Harvard alumni selected to play key roles in the Biden administration

White House.


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President Joe Biden has nominated several Harvard alumni and faculty members to fill senior government positions.

Ron Klein ’87 — Chief of staff

A Washington, D.C., veteran, Klain has served as a Biden adviser many times over, most recently during the 2020 campaign and previously as his chief of staff when Biden was vice president in the Obama administration. In that role, Klain helped shepherd the American Recovery and Reinvestment Act of 2009, the stimulus package designed to lift the country out of the Great Recession. He also has experience fighting viral epidemics, having been appointed by President Barack Obama ’91 to lead the White House Ebola response at the height of that public health crisis. As recently as last spring, he taught a seminar for HLS students — “Law and Legal Practice in Campaign Debates” — drawing on the many facets of his experience, including his expertise with debate preparation.

Katherine Tai ’01 — U.S. trade representative

Tai has been the chief trade counsel for the House Ways and Means Committee since 2017, advising Democrats and the committee chairman on international trade issues. Previously, Tai worked for the Office of the United States Trade Representative, where she successfully prosecuted cases on Chinese trade practices at the World Trade Organization. If her nomination is confirmed, Tai, the daughter of immigrants who were born in China, will be the first woman of color and first Asian American to serve as the U.S. trade representative.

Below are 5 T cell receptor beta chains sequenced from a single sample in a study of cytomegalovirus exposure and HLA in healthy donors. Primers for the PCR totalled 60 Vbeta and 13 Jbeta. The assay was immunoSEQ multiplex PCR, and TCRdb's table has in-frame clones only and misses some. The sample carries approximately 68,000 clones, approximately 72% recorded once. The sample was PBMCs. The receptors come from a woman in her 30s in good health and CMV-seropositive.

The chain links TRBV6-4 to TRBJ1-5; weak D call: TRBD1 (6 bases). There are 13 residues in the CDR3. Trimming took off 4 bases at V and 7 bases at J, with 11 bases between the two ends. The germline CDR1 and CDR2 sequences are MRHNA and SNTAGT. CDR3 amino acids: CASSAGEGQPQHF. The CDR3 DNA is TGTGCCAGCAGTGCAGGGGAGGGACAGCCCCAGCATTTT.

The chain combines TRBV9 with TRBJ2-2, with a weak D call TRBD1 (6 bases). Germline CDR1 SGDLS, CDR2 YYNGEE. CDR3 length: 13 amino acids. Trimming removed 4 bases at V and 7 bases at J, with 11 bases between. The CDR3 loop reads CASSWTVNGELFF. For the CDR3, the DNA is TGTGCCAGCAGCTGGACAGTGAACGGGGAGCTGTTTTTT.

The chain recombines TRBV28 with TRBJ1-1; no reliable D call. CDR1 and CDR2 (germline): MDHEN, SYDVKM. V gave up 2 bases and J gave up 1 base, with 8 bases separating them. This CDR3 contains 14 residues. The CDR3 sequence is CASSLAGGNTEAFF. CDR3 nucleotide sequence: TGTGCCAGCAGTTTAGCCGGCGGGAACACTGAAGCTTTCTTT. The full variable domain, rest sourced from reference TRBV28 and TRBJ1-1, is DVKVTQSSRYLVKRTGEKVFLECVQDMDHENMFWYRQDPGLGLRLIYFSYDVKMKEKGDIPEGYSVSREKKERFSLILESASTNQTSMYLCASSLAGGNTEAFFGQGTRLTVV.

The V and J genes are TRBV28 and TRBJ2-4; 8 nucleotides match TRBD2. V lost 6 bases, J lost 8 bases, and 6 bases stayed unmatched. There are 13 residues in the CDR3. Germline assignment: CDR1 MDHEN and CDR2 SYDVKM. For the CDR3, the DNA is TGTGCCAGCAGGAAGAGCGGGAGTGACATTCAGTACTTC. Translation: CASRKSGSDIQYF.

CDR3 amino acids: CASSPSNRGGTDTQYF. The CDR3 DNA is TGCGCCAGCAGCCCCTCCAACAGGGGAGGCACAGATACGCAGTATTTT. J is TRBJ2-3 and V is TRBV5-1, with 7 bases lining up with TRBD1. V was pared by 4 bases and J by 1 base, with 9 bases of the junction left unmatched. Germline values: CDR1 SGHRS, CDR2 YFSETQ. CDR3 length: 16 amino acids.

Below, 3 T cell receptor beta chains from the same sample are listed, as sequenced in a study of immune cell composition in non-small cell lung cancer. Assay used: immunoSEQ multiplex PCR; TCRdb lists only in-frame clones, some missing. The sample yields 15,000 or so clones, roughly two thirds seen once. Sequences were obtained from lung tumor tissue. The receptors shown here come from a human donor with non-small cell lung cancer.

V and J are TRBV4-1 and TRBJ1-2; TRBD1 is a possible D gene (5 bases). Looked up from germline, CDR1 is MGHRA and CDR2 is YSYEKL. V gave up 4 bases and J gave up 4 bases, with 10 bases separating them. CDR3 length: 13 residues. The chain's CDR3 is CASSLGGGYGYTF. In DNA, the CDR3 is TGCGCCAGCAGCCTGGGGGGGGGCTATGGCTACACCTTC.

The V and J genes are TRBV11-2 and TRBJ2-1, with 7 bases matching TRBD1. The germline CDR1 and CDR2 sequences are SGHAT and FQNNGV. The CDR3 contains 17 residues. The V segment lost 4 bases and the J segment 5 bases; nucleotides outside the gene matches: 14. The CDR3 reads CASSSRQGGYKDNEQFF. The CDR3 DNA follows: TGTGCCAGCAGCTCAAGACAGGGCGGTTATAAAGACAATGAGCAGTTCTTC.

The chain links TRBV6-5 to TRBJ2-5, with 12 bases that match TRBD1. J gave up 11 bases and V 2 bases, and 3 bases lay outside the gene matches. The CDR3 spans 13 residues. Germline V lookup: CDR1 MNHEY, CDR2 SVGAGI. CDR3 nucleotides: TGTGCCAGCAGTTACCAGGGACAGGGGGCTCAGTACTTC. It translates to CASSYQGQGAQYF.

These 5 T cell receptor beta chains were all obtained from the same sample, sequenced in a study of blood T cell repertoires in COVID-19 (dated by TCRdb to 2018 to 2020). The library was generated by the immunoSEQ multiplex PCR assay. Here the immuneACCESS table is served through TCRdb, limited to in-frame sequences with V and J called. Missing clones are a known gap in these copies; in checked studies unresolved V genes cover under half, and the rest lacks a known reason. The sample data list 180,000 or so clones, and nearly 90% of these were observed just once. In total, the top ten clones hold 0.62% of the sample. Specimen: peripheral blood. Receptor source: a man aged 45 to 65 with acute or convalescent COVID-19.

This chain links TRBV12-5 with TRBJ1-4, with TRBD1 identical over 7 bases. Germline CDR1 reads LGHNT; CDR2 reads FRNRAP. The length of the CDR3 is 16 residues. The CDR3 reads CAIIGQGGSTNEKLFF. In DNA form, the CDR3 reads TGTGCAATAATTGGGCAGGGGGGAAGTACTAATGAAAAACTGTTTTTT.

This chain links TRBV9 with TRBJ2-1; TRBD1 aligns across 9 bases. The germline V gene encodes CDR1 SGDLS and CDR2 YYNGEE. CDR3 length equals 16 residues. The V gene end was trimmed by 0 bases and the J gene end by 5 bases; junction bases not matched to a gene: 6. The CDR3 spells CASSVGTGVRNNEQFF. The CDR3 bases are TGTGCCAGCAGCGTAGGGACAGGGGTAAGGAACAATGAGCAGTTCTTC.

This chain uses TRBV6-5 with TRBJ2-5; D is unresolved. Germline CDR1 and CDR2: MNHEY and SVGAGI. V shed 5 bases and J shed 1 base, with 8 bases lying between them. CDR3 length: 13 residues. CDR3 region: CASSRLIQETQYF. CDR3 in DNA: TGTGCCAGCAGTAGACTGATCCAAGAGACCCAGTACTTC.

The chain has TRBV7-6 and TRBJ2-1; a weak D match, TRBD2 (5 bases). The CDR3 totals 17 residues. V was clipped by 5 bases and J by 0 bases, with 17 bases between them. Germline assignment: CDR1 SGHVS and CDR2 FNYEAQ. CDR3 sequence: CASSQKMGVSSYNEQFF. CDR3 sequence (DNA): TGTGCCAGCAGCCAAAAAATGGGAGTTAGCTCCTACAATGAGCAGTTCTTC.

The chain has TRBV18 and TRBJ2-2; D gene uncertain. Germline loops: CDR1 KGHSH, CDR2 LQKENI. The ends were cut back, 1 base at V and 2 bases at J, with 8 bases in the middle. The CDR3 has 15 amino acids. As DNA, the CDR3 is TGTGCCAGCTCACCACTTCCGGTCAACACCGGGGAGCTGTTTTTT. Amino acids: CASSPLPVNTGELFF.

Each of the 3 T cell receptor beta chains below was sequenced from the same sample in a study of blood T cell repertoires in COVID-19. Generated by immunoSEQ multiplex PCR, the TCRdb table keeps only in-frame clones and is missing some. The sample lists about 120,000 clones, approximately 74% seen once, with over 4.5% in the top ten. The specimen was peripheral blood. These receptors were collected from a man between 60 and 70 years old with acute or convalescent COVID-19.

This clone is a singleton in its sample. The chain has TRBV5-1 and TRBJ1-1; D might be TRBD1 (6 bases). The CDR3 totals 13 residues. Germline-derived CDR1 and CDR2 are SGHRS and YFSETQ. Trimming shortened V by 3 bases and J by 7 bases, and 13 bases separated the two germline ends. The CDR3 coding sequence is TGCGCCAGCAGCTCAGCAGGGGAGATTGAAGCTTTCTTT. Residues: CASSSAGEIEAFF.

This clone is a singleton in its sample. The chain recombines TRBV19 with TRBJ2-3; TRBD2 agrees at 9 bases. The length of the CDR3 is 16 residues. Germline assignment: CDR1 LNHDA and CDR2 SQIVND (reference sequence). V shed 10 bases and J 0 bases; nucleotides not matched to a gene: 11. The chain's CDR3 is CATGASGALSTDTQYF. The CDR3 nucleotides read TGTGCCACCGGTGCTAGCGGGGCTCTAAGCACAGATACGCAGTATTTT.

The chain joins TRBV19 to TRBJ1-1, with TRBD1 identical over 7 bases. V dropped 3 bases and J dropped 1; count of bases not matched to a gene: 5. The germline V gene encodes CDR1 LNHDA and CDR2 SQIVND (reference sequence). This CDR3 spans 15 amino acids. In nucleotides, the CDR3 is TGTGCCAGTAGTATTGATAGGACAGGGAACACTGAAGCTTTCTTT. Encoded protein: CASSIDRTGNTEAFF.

Jennifer Granholm ’87 — Leader of the energy department

As governor of Michigan from 2003 to 2011, she pushed for the state to increase the share of its energy derived from renewable sources like solar and wind. And when the Great Recession hit, she oversaw the statewide response, working with the Obama administration on a 2009 bailout of the auto industry that included investment in clean energy technologies. Granholm has gone on to make the case for regional economic development and job production through clean energy technologies — an idea that Biden has focused on in his economic recovery plan.

Merrick B. Garland ’77 — U.S. attorney general

Garland currently serves as a judge on the U.S. Court of Appeals for the District of Columbia Circuit. When Biden announced his nomination, he introduced Garland as a man of “impeccable integrity … brilliant yet humble,” and said that he would help to restore the independence and reputation of the Justice Department. Garland said that, for him, it would be a homecoming. He first worked in the department shortly after law school during the Carter administration, and then again as a federal prosecutor during the Clinton administration, when he supervised the Unabomber and Oklahoma City bombing prosecutions, among other high-profile cases.

The new administration will be making hundreds of additional appointments to federal posts in the coming weeks. Other HLS affiliates already known to be joining include Tarun Chhabra ’11, who has been selected to serve as senior director for technology and national security on the National Security Council. Janet McCabe ’83 has been selected to serve as deputy administrator of the EPA. Deanne B. Millison ’08 will serve as deputy policy director for Vice President Kamala Harris. And named to the Office of Legal Counsel are Tona Boyd ’09, Justin Dews ’15, Janet Kim ’12, Ephraim McDowell ’16, Jaimie McFarlin ’15, Lauren Moore ’12, Erica Songer ’06, and Larry Schwartztol, who has been a lecturer on law at HLS and previously was executive director of the Criminal Justice Policy Program at the school.

Other HLS affiliates had been tapped to serve the new administration as part of the Biden Transition Team. They included HLS faculty Professor Richard Lazarus ’79, Professor Mark Wu, Visiting Professor Robert T. Anderson, and Joseph Goffman, executive director of HLS’s Environmental & Energy Law Program. Cynthia J. Giles, guest fellow at the HLS program, also served on the team.